×
You will be redirected back to your article in seconds

‘Hamilton’ Star Leslie Odom Jr. Joins ‘Sopranos’ Prequel ‘Many Saints of Newark’

“Hamilton” star Leslie Odom Jr. has joined “The Many Saints of Newark,” the prequel movie to the television series “The Sopranos.”

Odom Jr. will play an unspecified role in the movie, which will open on Sept. 25, 2020.

Alan Taylor is directing the movie for New Line. The previously announced cast includes Cory Stoll, Billy Magnussen, Jon Bernthal, Alessandro Nivola, Ray Liotta, John Magaro, Vera Farmiga and Michael Gandolfini as the young Tony Soprano. The film will be set during the Newark riots in July 1967, when the acrimony between African-Americans and Italian-Americans became lethal as 26 people died and hundreds were injured in New Jersey’s largest city.

Series creator David Chase co-wrote the script with producer Lawrence Konner. Plot details are under wraps. Some of the other characters from the series besides Tony Soprano will appear in the movie. Nicole Lambert and Marcus Viscidi are executive producing.

Michael Gandolfini’s late father James Gandolfini originated the role of Tony Soprano on the HBO series, which premiered in 1999 and ran for six seasons. The show explored the dynamics of the fictional head of a New Jersey-based crime family, starting with his attempting to deal with panic attacks by seeing a psychiatrist. The role earned him three Primetime Emmys, one Golden Globe, and three SAG awards. The elder Gandolfini died in 2013 at the age of 51.

Odom Jr. is best-known for his Tony-winning role as Aaron Burr in the Broadway smash “Hamilton.” He also starred in Kenneth Branagh’s “Murder on the Orient Express” and is set to appear in Kasi Lemmons’ upcoming Harriet Tubman biopic, “Harriet.”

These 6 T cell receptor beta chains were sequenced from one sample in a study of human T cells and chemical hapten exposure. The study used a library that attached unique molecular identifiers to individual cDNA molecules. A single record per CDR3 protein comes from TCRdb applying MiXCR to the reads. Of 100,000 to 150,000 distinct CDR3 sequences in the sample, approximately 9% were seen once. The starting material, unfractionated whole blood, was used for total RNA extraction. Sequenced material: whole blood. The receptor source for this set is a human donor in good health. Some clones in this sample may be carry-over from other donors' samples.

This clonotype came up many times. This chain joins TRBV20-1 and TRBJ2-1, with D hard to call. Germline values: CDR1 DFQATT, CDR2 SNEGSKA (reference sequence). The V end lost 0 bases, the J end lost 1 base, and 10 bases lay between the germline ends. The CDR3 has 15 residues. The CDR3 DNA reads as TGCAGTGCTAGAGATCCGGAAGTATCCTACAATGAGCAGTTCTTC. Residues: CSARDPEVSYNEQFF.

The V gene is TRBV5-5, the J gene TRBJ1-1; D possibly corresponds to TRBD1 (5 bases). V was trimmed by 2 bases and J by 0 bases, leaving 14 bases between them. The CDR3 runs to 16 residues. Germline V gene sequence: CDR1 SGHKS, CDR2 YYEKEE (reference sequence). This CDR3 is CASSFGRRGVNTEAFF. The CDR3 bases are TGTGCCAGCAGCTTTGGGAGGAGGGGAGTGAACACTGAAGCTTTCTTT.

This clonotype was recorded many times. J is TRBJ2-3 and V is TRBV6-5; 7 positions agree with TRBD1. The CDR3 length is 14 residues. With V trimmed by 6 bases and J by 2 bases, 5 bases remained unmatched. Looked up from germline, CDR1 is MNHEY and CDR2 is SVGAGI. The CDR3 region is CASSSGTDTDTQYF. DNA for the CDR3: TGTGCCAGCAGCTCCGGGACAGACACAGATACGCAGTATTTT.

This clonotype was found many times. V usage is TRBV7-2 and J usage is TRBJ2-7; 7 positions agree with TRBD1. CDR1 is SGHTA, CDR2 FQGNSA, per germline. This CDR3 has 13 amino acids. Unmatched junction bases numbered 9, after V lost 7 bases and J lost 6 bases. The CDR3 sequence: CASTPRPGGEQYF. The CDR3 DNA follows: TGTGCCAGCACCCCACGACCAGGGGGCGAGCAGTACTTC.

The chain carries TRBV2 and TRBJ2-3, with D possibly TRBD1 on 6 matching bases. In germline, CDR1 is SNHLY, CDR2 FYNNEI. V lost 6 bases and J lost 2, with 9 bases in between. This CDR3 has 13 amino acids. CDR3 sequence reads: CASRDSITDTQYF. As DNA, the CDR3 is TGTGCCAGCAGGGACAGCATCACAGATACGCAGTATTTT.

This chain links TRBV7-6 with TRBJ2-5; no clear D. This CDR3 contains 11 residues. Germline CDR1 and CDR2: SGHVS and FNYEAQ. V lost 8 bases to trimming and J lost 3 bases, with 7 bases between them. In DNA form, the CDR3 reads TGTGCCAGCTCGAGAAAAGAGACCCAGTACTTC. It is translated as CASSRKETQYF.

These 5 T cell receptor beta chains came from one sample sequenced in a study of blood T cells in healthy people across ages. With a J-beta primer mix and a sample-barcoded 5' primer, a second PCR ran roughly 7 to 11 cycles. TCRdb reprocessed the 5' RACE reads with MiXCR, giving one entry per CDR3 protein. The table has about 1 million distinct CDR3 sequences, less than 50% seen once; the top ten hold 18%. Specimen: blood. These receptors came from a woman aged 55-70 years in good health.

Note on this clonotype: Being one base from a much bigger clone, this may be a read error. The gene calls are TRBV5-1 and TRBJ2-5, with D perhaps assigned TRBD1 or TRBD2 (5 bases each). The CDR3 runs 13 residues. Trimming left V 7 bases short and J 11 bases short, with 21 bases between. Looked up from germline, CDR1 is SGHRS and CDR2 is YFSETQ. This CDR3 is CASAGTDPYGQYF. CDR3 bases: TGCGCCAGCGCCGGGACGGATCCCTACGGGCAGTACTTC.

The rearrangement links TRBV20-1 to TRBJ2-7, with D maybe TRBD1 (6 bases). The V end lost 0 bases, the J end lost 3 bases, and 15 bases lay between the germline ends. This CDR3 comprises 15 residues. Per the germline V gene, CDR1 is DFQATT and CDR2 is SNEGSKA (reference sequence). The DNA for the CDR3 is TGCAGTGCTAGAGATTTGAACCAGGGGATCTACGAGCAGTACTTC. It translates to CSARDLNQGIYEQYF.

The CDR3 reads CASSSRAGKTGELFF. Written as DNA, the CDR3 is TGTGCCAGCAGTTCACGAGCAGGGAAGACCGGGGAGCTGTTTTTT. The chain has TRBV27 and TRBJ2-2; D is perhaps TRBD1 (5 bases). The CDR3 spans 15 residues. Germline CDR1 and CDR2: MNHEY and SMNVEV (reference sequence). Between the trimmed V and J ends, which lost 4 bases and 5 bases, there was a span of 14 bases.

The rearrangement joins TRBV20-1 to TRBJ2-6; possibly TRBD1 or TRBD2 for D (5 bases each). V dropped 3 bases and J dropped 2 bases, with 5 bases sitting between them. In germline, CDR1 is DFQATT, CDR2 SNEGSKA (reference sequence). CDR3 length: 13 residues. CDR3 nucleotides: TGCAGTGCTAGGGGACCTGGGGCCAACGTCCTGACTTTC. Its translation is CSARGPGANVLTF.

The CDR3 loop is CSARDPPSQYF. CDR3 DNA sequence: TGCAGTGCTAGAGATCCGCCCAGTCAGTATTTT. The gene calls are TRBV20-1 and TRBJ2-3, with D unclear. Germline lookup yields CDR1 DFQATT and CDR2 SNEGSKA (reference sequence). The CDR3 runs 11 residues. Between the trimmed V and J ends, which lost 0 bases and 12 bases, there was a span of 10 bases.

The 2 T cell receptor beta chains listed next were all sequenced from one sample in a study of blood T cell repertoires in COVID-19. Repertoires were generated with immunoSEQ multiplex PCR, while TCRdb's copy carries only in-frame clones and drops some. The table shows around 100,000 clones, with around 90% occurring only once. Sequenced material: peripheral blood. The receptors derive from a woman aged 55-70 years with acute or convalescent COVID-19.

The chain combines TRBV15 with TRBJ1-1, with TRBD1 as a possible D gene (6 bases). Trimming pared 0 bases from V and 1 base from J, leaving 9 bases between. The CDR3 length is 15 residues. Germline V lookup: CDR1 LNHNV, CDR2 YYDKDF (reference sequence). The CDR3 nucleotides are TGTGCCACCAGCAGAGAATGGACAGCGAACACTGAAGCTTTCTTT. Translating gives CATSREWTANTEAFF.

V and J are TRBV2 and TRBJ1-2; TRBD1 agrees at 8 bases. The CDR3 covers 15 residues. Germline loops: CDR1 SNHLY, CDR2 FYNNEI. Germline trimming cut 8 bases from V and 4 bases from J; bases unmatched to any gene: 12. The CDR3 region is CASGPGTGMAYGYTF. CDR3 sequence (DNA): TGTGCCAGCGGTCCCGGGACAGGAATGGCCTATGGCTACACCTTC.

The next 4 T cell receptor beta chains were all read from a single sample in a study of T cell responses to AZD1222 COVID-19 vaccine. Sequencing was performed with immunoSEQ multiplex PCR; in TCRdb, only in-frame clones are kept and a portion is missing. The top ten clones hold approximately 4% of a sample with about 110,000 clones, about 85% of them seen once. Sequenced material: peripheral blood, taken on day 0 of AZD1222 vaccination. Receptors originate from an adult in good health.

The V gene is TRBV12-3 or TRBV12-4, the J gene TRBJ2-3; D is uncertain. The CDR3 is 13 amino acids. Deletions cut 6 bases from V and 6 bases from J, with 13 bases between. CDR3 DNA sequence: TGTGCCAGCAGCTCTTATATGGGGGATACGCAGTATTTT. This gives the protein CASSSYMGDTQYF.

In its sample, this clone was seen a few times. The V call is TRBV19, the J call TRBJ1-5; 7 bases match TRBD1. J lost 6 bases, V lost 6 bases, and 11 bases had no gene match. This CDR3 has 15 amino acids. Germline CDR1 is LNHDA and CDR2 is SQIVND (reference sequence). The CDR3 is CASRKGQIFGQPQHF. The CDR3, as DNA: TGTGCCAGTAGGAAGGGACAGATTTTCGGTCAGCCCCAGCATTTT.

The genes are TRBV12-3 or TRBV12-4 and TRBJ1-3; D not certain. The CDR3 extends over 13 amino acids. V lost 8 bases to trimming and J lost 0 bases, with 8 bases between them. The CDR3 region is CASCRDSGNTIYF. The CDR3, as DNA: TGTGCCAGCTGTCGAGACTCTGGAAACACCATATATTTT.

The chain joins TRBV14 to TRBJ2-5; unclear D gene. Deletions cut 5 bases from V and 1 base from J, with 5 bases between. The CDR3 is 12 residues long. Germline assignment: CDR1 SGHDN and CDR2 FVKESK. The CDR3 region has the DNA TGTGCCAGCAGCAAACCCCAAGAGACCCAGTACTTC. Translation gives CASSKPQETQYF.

Odom, Jr. is repped by Creative Artists Agency, Untitled Entertainment and Jackoway, Austen, Tyerman, Wertheimer, Mandelbaum, Morris, Bernstein, Trattner & Klein. The news was first reported by Deadline Hollywood.

More Film

  • Idol review

    Film Review: 'Idol'

    How many twists can a plot undergo before it snaps? This, more than any of the many political, moral and personal conundrums that snake through “Idol,” seems to be the question writer-director Lee Su-jin is most interested in posing with his extravagantly incomprehensible sophomore feature. A seedy political thriller by way of grisly revenge movie [...]

  • The Last to See Them review

    Film Review: 'The Last to See Them'

    Truman Capote’s “In Cold Blood” stretches long as a late-evening shadow over Italian director Sara Summa’s feature debut “The Last to See Them.” The Italian title, “Gli Ultimi Viderli Vivere” which translates literally to “The Last to See Them Alive,” is also the heading of the opening chapter of Capote’s book. The setting is, similarly, [...]

  • Kalank

    Film Review: ‘Kalank’

    Events leading to the 1947 Partition of India serve as the forebodingly serious backdrop for the exhaustingly overextended razzmatazz of “Kalank,” writer-director Abhishek Varman’s lavish but ponderous Bollywood extravaganza, which opened in the U.S. on more than 300 screens the same day as its Indian release. Despite the preponderance of sets and costumes spectacular enough [...]

  • WGA Agency Packaging Fight Placeholder Writer

    WGA: 92 Percent of Writers Who Signed Statement of Support Have Fired Agents

    The Writers Guild of America estimated that over 92 percent of their members who support a new code of conduct for talent agencies have fired those representatives. Letters announcing formal termination will be delivered on Monday, the guild said in a late-hitting memo on Thursday, as most agencies will be closed tomorrow in observance of [...]

  • Jimmie Fails Signs With CAA

    'Last Black Man in San Francisco' Star Jimmie Fails Signs With CAA

    Jimmie Fails, co-writer and star of “The Last Black Man in San Francisco,” has signed with CAA for representation. The drama, inspired by Fails’ own life, had its world premiere at this year’s Sundance Film Festival. In his review for Variety, chief film critic Peter Debruge described the film as “a gorgeous and touchingly idealistic [...]

  • Stuck

    Film Review: 'Stuck'

    A stalled New York City subway carriage serves as a toe-tapping musical Petri dish for six socioeconomically diverse souls in the unique stage-to-screen musical adaptation “Stuck.” Sharing a stylistic template with its 2016 left-coast cousin “La La Land” (which it predated Off-Broadway by a good four years), the film’s 2017 copyright suggests a missed opportunity [...]

More From Our Brands

Access exclusive content